I covered the subject in a video. I spoke too fast, I think. It’s worth looking at though.
The clue about Apply Image is in the name. You can only apply something to the image you have open on the screen. That can be a layer or a layer mask or a channel.
It’s fair to say that Adobe does not really give you much information about Apply Image.
Apply Image has been around for many years, it’s a legacy tool that Adobe hardly ever mentions.
Some Photoshop experts will show you some wild and wonderful image edits using Apply Image. To be honest, some edits with Apply Image are more interesting than useful – and can be easily done without resorting to Apply Image.
Anyway, let’s get started.
What does Apply Image Actually Do?
Apply Image applies a Blend Mode to the Target which can be the Layer, Layer Mask, or Channel you are seeing on screen), using a Source.
You must have the layer, layer mask, or channel selected and visible for it to be the target.
The Source is normally the image you have open. But it can another image, of the same pixel dimensions and bit depth.
What are the Options for Source?
From the Source you can choose:
- An individual layer
- All the layers (Merged)
- An individual channel Red, Green, or Blue
- RGB Composite Channel.
- An Alpha Channel.
- You can also choose to Invert the channel/s. As channels are greyscale; with invert you are turning white to black, and black to white and inverting all pixel luminosity values in between.
What are the Options for the Target?
Within the target you can be on:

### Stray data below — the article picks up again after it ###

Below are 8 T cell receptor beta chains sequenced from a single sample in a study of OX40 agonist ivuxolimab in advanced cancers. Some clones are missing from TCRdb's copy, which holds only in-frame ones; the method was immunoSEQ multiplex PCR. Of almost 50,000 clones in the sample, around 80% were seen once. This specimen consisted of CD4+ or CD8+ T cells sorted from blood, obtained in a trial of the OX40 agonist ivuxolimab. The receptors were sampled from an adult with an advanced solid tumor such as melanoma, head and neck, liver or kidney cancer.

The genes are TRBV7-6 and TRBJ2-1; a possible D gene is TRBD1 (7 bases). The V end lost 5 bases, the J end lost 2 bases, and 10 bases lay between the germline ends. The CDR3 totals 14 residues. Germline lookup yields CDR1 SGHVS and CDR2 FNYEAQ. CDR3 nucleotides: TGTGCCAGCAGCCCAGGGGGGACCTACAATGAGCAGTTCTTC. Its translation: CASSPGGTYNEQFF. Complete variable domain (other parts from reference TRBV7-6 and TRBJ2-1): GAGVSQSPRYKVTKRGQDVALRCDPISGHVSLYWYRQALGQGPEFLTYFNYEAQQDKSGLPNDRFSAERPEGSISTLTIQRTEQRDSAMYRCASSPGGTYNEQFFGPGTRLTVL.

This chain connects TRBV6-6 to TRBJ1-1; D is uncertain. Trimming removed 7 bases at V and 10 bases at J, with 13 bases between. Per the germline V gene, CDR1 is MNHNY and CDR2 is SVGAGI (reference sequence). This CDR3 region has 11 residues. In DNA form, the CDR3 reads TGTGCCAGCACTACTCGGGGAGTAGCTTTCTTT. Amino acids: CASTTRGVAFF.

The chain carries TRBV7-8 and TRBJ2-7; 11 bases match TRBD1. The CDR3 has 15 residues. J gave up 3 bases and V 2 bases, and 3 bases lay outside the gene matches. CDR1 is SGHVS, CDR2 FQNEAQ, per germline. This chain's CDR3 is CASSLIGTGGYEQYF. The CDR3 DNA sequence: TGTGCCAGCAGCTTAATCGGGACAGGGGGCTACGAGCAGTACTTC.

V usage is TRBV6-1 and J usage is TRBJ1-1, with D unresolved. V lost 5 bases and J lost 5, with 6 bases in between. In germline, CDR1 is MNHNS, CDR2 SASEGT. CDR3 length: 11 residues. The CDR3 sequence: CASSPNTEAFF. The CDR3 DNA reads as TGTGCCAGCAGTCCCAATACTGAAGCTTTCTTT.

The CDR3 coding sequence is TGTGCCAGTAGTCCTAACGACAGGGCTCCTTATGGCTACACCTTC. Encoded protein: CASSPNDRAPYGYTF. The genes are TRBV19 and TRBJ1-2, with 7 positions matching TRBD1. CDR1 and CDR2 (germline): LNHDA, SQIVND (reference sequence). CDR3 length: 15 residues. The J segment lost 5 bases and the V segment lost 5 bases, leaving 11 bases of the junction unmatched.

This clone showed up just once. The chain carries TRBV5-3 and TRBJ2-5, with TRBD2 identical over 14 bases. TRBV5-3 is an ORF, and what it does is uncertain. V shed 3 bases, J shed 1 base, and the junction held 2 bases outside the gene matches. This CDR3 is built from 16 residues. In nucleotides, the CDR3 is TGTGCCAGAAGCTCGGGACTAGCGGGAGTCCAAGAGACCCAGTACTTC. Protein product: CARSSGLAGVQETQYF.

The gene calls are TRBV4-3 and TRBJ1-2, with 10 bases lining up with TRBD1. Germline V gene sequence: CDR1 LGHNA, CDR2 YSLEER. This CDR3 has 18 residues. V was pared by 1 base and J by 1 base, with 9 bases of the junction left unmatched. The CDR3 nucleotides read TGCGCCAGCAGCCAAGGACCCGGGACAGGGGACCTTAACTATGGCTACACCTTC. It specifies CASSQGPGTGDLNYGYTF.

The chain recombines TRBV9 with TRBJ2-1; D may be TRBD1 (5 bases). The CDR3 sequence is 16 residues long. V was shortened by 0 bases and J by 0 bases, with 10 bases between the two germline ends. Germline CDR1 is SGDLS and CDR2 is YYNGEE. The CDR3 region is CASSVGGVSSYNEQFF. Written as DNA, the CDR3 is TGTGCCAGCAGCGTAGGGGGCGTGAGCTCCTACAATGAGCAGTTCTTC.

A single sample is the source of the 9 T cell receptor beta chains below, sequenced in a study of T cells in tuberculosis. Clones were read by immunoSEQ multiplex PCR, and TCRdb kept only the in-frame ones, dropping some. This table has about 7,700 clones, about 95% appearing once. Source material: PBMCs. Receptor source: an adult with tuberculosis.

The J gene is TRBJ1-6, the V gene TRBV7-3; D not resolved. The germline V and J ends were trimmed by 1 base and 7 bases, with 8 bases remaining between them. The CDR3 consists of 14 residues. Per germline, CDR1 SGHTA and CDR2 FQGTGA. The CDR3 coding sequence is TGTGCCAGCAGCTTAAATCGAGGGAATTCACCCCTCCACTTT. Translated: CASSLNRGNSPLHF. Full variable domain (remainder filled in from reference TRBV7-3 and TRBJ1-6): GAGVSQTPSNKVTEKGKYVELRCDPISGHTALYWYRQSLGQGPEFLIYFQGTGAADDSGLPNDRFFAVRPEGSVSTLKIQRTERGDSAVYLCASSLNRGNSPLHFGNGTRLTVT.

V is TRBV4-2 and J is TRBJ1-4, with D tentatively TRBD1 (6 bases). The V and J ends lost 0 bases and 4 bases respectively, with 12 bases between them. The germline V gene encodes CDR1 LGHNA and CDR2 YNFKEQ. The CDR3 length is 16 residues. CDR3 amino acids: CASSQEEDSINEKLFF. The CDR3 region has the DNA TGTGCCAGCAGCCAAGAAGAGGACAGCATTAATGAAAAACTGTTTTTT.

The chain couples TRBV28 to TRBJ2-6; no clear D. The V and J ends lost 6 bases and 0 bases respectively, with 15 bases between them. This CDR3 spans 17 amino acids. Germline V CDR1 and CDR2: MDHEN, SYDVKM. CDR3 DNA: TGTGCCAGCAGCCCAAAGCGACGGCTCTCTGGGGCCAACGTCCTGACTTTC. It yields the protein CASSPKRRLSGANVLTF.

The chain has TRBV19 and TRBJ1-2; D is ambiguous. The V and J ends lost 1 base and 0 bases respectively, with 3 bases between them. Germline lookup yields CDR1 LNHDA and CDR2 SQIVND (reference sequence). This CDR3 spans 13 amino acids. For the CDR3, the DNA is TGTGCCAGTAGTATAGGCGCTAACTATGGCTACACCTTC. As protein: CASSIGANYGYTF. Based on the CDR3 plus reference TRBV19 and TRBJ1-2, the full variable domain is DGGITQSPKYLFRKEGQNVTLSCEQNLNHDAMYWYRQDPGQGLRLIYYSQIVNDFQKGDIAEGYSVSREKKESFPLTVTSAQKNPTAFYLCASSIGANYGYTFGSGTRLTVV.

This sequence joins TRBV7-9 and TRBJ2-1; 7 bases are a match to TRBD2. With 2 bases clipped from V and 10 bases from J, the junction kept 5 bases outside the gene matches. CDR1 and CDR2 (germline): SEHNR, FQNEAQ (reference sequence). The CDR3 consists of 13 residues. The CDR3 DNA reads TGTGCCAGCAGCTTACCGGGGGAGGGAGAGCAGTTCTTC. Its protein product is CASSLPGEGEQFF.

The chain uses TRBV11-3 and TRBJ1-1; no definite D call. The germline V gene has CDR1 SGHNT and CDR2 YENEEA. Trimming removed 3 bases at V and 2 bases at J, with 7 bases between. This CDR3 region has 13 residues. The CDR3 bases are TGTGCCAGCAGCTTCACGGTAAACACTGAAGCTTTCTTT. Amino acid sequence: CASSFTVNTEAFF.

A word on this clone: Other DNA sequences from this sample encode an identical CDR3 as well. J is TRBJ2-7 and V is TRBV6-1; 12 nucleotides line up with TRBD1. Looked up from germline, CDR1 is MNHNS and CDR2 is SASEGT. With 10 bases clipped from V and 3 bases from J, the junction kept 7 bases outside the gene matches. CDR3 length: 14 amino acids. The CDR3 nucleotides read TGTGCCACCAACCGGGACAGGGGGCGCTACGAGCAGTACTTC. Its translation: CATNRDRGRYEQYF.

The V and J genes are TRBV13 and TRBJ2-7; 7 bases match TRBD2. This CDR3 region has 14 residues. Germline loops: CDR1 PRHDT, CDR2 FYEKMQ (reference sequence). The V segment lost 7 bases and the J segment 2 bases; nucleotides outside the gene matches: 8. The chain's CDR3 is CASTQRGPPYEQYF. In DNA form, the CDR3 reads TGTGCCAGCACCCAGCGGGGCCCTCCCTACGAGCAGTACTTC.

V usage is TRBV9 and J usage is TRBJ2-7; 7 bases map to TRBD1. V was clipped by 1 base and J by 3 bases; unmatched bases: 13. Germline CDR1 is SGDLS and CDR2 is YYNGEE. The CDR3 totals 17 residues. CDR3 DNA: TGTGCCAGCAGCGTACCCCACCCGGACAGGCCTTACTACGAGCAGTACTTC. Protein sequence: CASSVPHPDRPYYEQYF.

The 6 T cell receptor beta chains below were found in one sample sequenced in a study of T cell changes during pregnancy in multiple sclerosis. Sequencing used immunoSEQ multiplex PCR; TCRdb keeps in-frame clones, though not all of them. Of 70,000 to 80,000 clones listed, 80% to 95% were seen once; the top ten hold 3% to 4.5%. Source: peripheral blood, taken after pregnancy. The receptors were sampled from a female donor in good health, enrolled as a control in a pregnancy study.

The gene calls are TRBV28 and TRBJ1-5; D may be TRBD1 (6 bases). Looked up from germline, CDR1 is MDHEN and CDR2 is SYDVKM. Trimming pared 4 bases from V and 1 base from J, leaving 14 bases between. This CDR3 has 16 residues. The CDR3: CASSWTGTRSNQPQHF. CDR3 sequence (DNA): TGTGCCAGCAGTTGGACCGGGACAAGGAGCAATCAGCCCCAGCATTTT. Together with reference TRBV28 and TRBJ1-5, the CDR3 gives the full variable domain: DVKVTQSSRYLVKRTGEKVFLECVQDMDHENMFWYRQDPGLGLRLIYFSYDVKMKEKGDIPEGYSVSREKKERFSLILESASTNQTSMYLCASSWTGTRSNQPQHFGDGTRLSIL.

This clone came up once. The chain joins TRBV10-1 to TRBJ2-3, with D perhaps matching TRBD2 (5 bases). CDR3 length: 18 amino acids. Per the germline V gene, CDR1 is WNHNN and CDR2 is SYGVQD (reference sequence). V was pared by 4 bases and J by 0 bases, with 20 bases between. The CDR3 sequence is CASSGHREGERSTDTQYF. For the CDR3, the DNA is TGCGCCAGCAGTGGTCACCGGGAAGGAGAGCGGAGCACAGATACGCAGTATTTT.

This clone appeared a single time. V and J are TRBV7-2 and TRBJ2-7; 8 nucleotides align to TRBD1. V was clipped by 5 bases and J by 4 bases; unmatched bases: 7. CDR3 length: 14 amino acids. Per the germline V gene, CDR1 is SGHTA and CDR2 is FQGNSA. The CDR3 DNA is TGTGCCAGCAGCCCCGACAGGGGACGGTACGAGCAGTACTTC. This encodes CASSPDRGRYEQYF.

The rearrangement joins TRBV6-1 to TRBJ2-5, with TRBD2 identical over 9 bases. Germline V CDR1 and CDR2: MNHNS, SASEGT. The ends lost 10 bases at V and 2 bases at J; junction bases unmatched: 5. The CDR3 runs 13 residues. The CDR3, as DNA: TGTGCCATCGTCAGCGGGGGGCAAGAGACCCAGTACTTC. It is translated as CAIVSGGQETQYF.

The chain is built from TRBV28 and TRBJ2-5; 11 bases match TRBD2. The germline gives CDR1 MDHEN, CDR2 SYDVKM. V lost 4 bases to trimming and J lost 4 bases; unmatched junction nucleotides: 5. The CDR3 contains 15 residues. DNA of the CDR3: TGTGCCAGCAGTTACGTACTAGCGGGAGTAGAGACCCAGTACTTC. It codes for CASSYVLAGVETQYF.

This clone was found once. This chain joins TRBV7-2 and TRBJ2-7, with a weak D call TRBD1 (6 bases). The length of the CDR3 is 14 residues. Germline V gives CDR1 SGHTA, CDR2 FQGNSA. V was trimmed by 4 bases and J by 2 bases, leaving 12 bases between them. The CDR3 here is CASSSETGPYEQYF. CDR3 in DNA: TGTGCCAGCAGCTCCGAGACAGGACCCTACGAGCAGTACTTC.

- A blank layer.
- A layer with pixel data.
- An individual channel.
- RGB composite channel.
- A blank Alpha Channel.
- An Alpha Channel. (Mask).
- Layer Mask.
- You change the opacity of the output.
- You can also Preserve Transparency.
- You can output the result via a Mask using a merged or individual layer using a channel.
- Finally you can also invert the result.
Are you still here?
The Many Permutations with Apply Image
By now you should realise there are just too many permutations to predict what results you are going to get in advance.
Unless you stick to tried and tested methods like Frequency Separation you are just stabbing in the dark.
I don’t think there’s anyone on this planet who could tell me what result you are going get for all the permutations you can have.
So, don’t worry if you don’t understand it. Just try and stick to one or two methods using Apply Image.
Apply Image is useful for
- Frequency Separation (used for skin retouching).
- Creating simple luminosity masks.
- Refining or creating Alpha Channels for use as masks.
Apply Image Workflow
- Target Image is always the image you have open.
- Using the Target image, select either a Pixel Layer, Layer Mask, individual Channel, RGB composite Channel, or a blank layer you want to apply (the clue is in the name) the effect to. This now becomes the Target.
- Go to: Image/Apply Image… Make sure Preview is ticked. With Preview ticked you can see the results in the Document Window in real-time.
- Set the Source Document, which defaults to the image you are working on. So, in normal use, the Target image and Source image are the same. You can pick another Source image, only if the image is open, and of the same Pixel Dimensions and bit depth.
- Then choose the Layer, Channel, or Transparency you intend to Apply Image to. Then choose Invert if necessary. Please note Merged (merged layers) will be an option if you have more than one Layer.
- Pick the Blending you want. There are two Blend Modes called Subtract, and Add which have additional controls of Scale, and Offset. All other Blend Modes behave in the same way as normal Layer Blend Modes.
- Change the Opacity if you wish or, Preserve Transparency, or output the result via a Mask.
The Source is normally the image you have open. But it can another image, of the same pixel dimensions and same bit depth.
- Target = Channel, Layer or Layer Mask you have selected in advance which is also visible (with the eye icon).
- Blending= Any Blend Mode. Add, and Subtract give you access to Scale and, Offset.
- Opacity = You can make the effect of the blending less opaque if you wish.